Dr. Radding (UNC Chapel Hill) will engage an informal conversation with Dr. Matt Vitz (UCSD) about her life and career devoted to colonial Latin American environmental, borderlands and indigenous history.
Cynthia Radding is the Gussenhoven Distinguished Professor of History and Latin American Studies at The University of North Carolina, Chapel Hill. Her scholarship is rooted in the imperial borderlands of the Spanish and Portuguese American empires, emphasizing the role of indigenous peoples and other colonized groups in shaping those borderlands, transforming their landscapes, and producing colonial societies. She is past President of the Conference on Latin American History (2011-2013) affiliated with the American Historical Association; she served as book review editor of Hispanic American Historical Review (HAHR, 2012-2017) and on the Editorial Boards of American Historical Review, HAHR and The Americas and on the Advisory Council of the Inter-American Foundation. Cynthia Radding is President of the Board of Directors of the Americas Research Network, and she is co-editor of the Borderlands of the Iberian World with Danna Levin Rojo, a multi-authored Oxford University Press Handbook scheduled for publication in 2019. Her publications include Landscapes of Power and Identity. Comparative Histories in the Sonoran Desert and the Forests of Amazonia from Colony to Republic, Durham: Duke University Press, 2005 (published in Spanish in Bolivia, 2005, and in Mexico, 2008); Wandering Peoples: Colonialism, Ethnic Spaces, and Ecological Frontiers (Northwestern Mexico, 1700-1850), Durham: Duke University Press, 1997 (published in Spanish in Mexico, 2016); Borderlands in World History, co-edited with Chad Bryant and Paul Readman (Palgrave, 2014); “Northern New Spain” in Oxford Bibliographies in Atlantic History. Ed. Trevor Burnard. New York: Oxford University Press, 2017; “Indigenous Landscapes in Northwestern New Spain: Environmental History through Contested Boundaries and Colonial Land Claims,” Resilience: A Journal of the Environmental Humanities, Vol. 3 (Winter/Spring/Fall 2015-2016) p. 311-329.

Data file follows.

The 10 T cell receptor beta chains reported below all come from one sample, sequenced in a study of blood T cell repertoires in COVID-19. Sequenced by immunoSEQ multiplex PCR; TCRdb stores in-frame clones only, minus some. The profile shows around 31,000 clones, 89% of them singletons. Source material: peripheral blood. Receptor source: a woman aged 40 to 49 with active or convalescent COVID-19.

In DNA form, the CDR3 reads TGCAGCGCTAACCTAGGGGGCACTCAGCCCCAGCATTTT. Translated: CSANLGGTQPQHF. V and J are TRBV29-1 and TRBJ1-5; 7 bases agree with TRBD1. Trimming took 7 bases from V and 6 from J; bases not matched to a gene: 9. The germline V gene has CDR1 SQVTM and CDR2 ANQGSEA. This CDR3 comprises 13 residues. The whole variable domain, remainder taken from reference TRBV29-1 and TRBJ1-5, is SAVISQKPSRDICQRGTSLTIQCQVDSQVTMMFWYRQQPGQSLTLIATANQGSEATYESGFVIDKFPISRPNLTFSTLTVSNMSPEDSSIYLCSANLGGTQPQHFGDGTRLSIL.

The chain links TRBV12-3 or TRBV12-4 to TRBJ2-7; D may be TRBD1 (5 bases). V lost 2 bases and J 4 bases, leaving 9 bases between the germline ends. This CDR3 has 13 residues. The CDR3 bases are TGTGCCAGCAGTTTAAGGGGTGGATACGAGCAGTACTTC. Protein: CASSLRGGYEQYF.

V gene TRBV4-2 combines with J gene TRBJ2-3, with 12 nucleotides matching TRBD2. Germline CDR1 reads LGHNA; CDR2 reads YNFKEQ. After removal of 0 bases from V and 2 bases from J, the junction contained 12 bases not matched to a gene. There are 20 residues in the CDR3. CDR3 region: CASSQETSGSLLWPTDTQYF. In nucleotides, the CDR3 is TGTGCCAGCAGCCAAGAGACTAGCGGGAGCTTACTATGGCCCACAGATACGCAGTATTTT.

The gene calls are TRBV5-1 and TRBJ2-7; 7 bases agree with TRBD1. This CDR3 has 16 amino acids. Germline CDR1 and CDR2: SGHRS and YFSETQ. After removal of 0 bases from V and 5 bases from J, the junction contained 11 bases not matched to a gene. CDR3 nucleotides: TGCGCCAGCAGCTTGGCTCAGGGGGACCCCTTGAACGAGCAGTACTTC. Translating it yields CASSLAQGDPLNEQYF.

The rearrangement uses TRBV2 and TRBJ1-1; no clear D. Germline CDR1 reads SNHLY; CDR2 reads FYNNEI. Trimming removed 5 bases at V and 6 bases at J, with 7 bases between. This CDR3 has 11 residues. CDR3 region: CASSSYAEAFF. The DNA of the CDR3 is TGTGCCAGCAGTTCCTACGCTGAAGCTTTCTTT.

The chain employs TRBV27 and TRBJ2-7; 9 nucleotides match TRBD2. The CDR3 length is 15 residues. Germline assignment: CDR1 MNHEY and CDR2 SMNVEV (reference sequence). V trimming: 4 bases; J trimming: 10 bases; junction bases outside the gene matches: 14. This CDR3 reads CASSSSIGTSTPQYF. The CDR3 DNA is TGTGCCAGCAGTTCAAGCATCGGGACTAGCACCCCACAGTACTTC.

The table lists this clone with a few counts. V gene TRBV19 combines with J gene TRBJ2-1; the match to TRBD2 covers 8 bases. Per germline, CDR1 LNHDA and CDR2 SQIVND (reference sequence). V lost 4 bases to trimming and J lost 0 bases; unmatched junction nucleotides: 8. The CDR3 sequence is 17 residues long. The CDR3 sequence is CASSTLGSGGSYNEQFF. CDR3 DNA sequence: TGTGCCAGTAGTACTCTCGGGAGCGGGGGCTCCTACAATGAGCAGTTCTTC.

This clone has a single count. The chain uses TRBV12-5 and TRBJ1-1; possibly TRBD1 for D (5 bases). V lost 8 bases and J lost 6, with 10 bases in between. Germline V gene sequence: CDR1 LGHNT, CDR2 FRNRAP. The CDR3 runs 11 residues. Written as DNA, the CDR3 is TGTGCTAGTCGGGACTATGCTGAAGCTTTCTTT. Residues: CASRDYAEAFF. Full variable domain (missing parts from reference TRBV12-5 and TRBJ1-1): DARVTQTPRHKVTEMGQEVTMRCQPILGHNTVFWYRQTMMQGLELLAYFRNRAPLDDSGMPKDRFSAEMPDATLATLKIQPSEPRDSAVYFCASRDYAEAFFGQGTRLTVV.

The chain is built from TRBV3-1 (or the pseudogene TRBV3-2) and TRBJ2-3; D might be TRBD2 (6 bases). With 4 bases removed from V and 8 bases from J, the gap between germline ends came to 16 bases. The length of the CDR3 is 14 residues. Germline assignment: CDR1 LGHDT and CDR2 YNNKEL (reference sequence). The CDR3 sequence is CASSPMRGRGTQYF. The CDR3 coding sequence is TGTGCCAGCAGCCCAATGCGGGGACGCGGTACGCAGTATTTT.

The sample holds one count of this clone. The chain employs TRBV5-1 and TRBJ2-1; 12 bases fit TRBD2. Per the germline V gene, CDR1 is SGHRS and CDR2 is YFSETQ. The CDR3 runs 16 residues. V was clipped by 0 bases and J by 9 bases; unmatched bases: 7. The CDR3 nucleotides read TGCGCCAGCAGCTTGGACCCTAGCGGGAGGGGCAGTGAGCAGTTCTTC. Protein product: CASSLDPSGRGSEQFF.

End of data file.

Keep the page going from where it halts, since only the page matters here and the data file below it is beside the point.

Event co-sponsors: Center for Latin American Studies/Tinker Foundation, Latin American Working Group, Department of History, The Program in History and Philosophy of Science, The Bill Lane Center for the American West, Dean of Arts and Sciences, Stanford Humanities Center, John Wirth Fund, Center for Food Security and the Environment